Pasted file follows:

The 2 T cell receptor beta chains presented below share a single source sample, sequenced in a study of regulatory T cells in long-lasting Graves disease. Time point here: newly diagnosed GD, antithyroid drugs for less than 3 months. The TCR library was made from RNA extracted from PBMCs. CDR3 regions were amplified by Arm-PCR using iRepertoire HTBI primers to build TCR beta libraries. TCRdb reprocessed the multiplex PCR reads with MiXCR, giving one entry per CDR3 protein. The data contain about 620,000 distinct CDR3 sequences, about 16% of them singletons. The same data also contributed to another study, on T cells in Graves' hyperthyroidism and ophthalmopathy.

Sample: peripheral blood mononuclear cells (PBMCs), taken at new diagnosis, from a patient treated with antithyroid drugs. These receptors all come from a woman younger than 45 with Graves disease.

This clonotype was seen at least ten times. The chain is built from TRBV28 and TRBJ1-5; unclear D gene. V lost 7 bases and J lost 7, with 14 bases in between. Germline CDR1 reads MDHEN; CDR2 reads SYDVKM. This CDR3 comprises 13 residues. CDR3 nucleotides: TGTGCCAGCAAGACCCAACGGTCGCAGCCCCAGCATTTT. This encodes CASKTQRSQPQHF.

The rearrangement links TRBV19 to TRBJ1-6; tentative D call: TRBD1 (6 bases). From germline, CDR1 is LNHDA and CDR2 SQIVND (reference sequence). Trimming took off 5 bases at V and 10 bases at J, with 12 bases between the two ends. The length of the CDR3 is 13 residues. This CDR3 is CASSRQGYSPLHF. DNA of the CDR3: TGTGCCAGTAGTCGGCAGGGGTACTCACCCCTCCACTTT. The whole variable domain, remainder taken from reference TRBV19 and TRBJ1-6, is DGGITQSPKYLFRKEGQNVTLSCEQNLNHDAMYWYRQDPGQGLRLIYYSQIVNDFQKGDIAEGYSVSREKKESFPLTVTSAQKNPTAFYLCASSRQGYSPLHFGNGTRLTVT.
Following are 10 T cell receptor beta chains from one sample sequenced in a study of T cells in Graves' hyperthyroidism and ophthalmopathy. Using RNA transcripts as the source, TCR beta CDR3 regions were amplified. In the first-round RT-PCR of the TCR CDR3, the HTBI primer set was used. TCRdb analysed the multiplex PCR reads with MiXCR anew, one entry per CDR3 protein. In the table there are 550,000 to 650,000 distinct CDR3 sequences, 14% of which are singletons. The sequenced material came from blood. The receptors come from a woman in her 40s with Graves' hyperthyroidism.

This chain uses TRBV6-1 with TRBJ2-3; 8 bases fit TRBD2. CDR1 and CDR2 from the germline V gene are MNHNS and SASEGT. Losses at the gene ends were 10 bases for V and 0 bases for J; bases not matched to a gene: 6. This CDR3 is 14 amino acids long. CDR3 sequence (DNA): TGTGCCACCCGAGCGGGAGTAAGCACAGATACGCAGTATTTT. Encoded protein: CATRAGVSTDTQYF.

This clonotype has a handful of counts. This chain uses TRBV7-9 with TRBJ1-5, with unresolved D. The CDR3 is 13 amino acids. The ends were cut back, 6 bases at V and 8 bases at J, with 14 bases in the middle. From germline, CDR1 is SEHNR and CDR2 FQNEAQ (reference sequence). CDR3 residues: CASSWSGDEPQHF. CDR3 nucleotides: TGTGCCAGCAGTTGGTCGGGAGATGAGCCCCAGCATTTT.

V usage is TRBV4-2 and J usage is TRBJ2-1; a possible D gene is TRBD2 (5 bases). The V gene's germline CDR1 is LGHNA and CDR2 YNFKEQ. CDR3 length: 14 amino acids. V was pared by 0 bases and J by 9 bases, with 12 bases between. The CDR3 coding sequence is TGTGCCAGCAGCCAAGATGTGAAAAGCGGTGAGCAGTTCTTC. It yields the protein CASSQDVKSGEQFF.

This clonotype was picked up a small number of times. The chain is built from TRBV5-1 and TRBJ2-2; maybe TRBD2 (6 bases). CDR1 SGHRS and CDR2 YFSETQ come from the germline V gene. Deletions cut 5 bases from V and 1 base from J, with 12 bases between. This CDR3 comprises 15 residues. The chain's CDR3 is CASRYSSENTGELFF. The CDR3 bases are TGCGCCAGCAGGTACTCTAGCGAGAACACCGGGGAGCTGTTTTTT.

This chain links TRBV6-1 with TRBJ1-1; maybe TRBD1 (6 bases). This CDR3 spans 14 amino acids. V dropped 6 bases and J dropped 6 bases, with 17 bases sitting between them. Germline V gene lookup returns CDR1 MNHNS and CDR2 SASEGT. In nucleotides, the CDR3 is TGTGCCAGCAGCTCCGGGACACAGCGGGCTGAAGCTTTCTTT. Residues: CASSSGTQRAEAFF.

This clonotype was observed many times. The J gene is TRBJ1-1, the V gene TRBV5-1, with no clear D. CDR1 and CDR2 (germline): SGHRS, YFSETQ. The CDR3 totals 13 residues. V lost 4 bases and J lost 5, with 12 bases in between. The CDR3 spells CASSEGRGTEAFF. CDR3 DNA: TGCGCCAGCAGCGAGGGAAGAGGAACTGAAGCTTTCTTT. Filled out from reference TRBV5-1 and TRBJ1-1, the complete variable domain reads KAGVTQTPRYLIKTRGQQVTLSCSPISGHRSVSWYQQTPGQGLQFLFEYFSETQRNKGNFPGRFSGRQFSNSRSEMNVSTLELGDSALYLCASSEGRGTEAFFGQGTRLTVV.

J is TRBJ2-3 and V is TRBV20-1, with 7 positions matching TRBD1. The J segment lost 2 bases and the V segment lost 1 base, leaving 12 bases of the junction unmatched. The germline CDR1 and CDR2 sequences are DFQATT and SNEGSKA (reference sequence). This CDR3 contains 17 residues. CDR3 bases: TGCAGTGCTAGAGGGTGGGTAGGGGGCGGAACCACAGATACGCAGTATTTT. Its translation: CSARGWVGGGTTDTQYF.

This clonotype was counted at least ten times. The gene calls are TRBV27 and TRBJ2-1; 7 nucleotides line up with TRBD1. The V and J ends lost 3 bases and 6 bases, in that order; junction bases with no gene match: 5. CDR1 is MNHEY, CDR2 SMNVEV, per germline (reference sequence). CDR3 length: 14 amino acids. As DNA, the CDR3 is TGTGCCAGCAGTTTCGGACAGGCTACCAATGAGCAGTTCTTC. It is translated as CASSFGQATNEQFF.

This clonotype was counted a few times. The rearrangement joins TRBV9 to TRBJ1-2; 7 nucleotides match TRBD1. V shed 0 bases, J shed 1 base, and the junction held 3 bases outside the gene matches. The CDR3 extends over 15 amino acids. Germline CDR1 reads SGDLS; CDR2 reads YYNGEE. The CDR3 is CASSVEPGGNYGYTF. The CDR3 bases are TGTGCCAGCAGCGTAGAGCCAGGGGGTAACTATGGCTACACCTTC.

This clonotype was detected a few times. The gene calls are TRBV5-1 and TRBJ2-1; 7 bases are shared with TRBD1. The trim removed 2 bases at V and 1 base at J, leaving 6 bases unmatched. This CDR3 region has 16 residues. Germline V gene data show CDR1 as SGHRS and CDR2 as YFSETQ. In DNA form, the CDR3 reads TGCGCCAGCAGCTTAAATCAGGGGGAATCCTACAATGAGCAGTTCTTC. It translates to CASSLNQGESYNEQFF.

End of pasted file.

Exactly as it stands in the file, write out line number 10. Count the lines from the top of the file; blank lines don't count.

This chain links TRBV6-1 with TRBJ1-1; maybe TRBD1 (6 bases). This CDR3 spans 14 amino acids. V dropped 6 bases and J dropped 6 bases, with 17 bases sitting between them. Germline V gene lookup returns CDR1 MNHNS and CDR2 SASEGT. In nucleotides, the CDR3 is TGTGCCAGCAGCTCCGGGACACAGCGGGCTGAAGCTTTCTTT. Residues: CASSSGTQRAEAFF.